HEALTH COURTS AND OTHER ALTERNATIVE SYSTEMS
ARE INTOLERABLY UNFAIR TO INJURED PATIENTS
Proposals for “health courts,” no-fault, or other similar alternatives, limit or eliminate the long-standing and fundamental right to trial by jury for medical malpractice victims. Instead, patients are forced into an alternative system without juries, without any accountability mechanisms, without procedural safeguards, and without any meaningful appeals process. These hardships, coupled with the burden of having to prove fault or “causation,” render the injured patient virtually powerless and at the mercy of the insurance and medical industries. Specifically:
PATIENTS ARE FORCED TO PROVE FAULT OR “CAUSATION” WITHOUT LEGAL PROTECTIONS OR ADEQUATE LEGAL HELP.
- Burden of Proof: Whether discussing health courts, which are fault-based, or no-fault systems that require patients to prove that treatment “caused” an injury, patients all face significant initial burdens of proof not unlike “negligence” under the current tort system. Even patients with catastrophic injuries, including the families of brain-damaged babies, would have to fight a “causation” battle to obtain compensation for a potential lifetime of care.
- Legal Assistance. Patients would find it difficult to locate a competent attorney to help them with this burden of proof, since attorneys would be so hamstrung by limitations on what are already difficult and costly cases. Fees likely would be limited, as well. The consequences would be significant. The Harvard School of Public Health wrote, “our findings underscore how difficult it may be for plaintiffs and their attorneys to discern what has happened before the initiation of a claim and the acquisition of knowledge that comes from the investigations, consultation with experts, and sharing of information that litigation triggers.” David M. Studdert, Michelle Mello, et al., “Claims, Errors, and Compen-sation Payments in Medical Malpractice Litigation,” New England Journal of Medicine, May 11, 2006.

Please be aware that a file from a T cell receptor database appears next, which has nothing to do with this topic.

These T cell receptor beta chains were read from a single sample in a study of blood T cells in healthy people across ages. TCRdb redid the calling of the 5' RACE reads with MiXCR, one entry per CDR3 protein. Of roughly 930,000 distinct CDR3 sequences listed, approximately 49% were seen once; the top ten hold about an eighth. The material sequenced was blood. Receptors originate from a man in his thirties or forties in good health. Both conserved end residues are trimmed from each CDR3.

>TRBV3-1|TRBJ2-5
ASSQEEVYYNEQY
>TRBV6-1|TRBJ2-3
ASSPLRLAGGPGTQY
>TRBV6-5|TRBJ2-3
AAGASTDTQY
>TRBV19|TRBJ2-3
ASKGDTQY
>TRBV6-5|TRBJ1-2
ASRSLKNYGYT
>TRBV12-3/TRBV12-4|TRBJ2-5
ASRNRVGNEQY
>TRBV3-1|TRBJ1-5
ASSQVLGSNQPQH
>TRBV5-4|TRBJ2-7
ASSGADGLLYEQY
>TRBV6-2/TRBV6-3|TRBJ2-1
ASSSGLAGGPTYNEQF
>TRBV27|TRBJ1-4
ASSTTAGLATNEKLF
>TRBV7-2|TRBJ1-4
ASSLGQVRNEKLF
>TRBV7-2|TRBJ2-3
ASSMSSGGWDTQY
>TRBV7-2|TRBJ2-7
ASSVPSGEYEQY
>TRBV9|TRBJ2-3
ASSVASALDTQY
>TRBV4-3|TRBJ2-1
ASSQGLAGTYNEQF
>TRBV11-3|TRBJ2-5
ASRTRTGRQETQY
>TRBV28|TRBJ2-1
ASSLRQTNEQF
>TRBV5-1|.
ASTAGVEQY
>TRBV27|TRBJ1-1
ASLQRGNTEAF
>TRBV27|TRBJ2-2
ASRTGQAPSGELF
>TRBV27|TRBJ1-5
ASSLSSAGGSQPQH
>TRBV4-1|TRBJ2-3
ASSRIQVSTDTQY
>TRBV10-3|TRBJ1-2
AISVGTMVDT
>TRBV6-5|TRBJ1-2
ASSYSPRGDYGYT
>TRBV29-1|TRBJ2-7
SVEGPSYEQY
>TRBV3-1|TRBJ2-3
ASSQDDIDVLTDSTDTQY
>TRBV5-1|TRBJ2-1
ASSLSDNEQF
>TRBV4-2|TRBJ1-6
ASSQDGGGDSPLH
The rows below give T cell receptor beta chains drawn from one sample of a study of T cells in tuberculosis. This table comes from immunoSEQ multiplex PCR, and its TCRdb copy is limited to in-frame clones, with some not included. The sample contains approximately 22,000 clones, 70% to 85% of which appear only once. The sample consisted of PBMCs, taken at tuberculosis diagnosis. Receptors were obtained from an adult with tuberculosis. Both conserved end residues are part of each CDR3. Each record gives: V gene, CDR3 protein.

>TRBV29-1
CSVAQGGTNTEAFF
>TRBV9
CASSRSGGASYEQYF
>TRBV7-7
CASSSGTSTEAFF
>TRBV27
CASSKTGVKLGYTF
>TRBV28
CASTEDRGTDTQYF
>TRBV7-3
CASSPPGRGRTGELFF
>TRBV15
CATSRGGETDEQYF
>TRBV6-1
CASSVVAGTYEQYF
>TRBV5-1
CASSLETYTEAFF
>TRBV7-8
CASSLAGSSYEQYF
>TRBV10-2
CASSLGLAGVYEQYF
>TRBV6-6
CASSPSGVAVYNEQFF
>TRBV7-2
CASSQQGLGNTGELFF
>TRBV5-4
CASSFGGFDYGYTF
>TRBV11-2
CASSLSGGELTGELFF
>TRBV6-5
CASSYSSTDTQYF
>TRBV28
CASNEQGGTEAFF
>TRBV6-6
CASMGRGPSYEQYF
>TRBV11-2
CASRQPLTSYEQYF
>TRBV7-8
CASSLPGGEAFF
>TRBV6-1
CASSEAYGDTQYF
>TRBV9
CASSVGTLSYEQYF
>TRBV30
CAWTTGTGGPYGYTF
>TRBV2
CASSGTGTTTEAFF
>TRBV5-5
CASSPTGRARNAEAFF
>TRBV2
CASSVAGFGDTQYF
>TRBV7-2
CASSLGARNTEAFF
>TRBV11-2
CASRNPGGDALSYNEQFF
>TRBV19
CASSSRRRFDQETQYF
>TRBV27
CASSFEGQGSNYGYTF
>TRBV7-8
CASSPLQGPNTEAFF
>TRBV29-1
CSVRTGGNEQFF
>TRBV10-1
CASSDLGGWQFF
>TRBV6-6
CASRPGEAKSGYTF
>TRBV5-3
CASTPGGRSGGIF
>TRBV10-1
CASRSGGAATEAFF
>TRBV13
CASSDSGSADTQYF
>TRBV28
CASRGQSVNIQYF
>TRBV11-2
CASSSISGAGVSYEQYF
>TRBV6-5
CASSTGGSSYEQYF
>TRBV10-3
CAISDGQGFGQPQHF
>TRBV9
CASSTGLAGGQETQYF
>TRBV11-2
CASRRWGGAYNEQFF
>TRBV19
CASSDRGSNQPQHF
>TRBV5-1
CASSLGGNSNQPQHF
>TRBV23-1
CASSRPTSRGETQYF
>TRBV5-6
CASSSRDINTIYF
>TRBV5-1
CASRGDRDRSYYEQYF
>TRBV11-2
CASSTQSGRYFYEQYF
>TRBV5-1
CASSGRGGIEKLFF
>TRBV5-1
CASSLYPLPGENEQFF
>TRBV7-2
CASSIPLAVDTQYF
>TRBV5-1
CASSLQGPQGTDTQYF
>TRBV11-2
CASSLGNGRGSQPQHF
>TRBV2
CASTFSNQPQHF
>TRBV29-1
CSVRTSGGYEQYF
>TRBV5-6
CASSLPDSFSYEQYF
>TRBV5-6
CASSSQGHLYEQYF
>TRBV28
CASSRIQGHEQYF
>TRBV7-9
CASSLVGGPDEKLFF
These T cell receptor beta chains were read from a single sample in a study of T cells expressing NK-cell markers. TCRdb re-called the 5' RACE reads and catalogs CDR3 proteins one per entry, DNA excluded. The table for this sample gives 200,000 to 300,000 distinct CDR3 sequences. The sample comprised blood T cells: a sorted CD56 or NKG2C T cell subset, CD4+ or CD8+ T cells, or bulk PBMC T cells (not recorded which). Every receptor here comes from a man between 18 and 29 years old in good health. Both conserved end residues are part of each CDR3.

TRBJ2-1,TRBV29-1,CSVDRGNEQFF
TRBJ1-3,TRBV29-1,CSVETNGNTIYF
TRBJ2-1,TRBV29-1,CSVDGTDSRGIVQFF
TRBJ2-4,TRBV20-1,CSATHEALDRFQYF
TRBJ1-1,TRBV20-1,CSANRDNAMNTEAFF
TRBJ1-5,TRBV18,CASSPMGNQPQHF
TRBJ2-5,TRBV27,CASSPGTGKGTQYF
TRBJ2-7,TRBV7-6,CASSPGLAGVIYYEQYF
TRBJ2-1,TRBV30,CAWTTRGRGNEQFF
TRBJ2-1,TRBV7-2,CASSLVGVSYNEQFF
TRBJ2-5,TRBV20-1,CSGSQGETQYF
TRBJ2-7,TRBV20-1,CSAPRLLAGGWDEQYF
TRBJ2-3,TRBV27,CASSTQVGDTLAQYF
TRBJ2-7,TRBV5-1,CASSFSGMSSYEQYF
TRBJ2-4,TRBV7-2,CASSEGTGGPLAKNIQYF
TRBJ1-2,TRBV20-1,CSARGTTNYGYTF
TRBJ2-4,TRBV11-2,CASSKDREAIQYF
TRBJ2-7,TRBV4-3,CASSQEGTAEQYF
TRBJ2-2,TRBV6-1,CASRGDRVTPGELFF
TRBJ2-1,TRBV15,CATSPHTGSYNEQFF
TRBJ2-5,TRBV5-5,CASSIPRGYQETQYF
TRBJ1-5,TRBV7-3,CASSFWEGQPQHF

- Bias. Decision-makers would be heavily weighted toward health industry or business representatives, who even might have conflicting financial interests in rejecting or reducing compensation. So-called “neutral experts” appointed to help render decisions, would also bring inevitable bias. As some researchers have noted, “[T]he public setting in which these experts will render their opinions could place considerable pressure on them to demonstrate their loyalty to the profession. As a consequence, these ‘neutral’ experts may show the same reluctance to label another physician’s care as negligent that physicians have exhibited in other settings. …[R]esearchers have found that physicians are so unwilling to label another physician’s care as negligent that they refuse to do so even when the treatment given to the patient was ‘clearly erroneous.’” Peters Jr., Philip G., “Doctors & Juries,” U of Missouri-Columbia School of Law Legal Studies Research Paper No. 2006-33 at 44.
BENEFITS WOULD BE SLASHED